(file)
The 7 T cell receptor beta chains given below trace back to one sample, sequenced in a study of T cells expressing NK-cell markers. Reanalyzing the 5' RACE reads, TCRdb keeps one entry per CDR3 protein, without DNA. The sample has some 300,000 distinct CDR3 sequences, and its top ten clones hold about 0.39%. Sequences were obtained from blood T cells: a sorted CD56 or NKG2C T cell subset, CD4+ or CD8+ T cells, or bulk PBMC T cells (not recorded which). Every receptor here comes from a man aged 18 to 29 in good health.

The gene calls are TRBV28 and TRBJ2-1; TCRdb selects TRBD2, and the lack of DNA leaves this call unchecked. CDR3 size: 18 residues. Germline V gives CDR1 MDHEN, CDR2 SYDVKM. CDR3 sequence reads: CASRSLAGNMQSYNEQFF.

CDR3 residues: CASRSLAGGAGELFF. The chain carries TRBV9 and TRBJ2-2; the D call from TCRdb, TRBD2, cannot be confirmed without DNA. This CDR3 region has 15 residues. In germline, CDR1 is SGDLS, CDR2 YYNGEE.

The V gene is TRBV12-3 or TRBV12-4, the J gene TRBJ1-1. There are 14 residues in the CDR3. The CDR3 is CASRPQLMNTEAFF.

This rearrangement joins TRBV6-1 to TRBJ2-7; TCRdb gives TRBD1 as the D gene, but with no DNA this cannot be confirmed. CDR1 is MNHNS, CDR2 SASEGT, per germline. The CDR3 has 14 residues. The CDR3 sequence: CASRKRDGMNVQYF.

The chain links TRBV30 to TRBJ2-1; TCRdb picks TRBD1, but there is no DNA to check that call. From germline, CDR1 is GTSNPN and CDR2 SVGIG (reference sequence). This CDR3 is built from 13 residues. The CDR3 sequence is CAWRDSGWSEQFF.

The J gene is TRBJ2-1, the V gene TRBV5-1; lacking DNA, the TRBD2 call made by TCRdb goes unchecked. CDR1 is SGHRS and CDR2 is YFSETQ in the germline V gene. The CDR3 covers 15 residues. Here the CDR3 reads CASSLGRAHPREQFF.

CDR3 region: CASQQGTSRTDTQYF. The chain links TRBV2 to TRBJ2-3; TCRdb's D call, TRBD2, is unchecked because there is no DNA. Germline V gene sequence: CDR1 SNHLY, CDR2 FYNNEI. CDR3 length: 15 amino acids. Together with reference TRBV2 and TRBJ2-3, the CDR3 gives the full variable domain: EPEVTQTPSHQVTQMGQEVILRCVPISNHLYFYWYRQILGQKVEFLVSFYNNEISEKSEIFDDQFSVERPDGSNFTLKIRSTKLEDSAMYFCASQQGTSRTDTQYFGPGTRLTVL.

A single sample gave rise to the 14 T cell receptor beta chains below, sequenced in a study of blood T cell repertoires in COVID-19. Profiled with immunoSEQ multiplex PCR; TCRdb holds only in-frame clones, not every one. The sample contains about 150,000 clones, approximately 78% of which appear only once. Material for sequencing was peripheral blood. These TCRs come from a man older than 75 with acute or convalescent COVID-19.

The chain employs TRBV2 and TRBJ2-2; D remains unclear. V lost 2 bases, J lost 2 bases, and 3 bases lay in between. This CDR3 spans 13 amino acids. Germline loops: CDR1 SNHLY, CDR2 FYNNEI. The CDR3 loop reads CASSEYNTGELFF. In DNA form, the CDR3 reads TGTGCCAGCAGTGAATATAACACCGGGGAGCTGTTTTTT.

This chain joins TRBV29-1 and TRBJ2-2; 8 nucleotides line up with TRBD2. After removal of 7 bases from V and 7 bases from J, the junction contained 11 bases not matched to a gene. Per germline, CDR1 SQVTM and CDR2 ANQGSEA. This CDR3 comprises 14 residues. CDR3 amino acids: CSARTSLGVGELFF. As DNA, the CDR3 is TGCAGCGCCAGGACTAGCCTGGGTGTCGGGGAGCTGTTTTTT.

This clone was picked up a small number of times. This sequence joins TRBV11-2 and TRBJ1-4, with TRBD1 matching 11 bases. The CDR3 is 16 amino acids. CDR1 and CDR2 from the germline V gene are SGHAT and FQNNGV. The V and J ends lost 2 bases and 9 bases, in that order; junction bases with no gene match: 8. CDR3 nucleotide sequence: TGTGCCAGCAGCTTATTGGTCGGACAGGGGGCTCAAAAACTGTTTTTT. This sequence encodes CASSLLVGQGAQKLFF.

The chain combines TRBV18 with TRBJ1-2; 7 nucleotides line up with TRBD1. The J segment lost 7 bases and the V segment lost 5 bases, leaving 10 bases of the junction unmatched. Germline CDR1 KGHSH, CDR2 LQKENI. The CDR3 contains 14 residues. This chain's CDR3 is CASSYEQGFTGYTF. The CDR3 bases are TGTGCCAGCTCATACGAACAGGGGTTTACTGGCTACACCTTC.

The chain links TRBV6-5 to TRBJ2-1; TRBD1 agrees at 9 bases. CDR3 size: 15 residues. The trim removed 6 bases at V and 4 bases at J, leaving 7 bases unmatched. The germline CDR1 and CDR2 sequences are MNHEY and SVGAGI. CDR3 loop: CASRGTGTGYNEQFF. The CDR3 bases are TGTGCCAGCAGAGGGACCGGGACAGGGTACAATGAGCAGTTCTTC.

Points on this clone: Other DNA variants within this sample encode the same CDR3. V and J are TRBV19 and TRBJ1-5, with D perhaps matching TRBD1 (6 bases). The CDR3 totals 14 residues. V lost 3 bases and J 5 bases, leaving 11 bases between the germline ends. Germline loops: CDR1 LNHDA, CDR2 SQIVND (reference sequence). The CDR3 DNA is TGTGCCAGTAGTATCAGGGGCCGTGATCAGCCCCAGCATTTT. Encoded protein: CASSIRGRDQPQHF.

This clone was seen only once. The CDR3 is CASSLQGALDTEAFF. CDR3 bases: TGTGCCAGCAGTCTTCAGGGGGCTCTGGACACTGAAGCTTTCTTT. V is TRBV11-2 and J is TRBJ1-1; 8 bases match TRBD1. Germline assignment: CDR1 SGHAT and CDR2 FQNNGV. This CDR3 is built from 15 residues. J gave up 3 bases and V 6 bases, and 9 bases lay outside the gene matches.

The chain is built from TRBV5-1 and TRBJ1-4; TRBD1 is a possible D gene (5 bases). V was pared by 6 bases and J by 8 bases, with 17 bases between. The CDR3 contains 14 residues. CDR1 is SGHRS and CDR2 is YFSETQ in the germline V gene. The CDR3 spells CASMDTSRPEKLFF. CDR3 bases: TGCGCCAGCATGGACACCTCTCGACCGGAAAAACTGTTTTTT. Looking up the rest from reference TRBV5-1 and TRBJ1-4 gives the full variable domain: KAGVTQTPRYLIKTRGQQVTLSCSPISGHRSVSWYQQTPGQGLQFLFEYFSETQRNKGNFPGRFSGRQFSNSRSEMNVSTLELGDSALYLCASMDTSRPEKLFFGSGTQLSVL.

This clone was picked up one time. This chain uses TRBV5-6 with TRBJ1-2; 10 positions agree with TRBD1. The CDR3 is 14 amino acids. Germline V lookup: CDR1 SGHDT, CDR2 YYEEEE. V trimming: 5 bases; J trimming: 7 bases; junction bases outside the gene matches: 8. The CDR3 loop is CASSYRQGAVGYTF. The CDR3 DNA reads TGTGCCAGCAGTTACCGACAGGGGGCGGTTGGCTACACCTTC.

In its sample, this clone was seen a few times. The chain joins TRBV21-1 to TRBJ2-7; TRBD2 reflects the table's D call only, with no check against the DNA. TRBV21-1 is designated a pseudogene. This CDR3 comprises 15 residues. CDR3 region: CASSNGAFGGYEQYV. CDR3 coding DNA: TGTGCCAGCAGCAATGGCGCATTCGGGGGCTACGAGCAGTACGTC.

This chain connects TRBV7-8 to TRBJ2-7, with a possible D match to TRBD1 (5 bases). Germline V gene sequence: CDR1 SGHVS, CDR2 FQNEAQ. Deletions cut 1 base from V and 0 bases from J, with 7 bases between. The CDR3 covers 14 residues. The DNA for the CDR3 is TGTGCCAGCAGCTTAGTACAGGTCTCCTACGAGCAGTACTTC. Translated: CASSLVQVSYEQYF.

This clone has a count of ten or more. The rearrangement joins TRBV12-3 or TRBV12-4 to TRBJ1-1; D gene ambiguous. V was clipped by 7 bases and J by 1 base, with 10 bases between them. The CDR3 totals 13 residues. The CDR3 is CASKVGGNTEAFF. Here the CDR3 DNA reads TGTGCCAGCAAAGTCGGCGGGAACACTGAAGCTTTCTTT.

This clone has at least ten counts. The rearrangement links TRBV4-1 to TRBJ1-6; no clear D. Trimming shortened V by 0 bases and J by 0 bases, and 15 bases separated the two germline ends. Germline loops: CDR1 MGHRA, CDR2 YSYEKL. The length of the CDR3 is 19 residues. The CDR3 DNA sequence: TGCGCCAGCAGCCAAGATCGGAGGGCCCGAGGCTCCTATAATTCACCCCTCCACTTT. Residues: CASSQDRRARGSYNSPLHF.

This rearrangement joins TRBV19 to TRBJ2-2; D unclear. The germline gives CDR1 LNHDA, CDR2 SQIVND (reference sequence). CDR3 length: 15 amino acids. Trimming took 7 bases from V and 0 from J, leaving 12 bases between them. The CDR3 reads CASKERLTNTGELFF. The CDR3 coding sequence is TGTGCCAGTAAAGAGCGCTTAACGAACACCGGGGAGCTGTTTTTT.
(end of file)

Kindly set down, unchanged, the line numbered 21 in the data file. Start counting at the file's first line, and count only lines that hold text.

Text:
This clone has a count of ten or more. The rearrangement joins TRBV12-3 or TRBV12-4 to TRBJ1-1; D gene ambiguous. V was clipped by 7 bases and J by 1 base, with 10 bases between them. The CDR3 totals 13 residues. The CDR3 is CASKVGGNTEAFF. Here the CDR3 DNA reads TGTGCCAGCAAAGTCGGCGGGAACACTGAAGCTTTCTTT.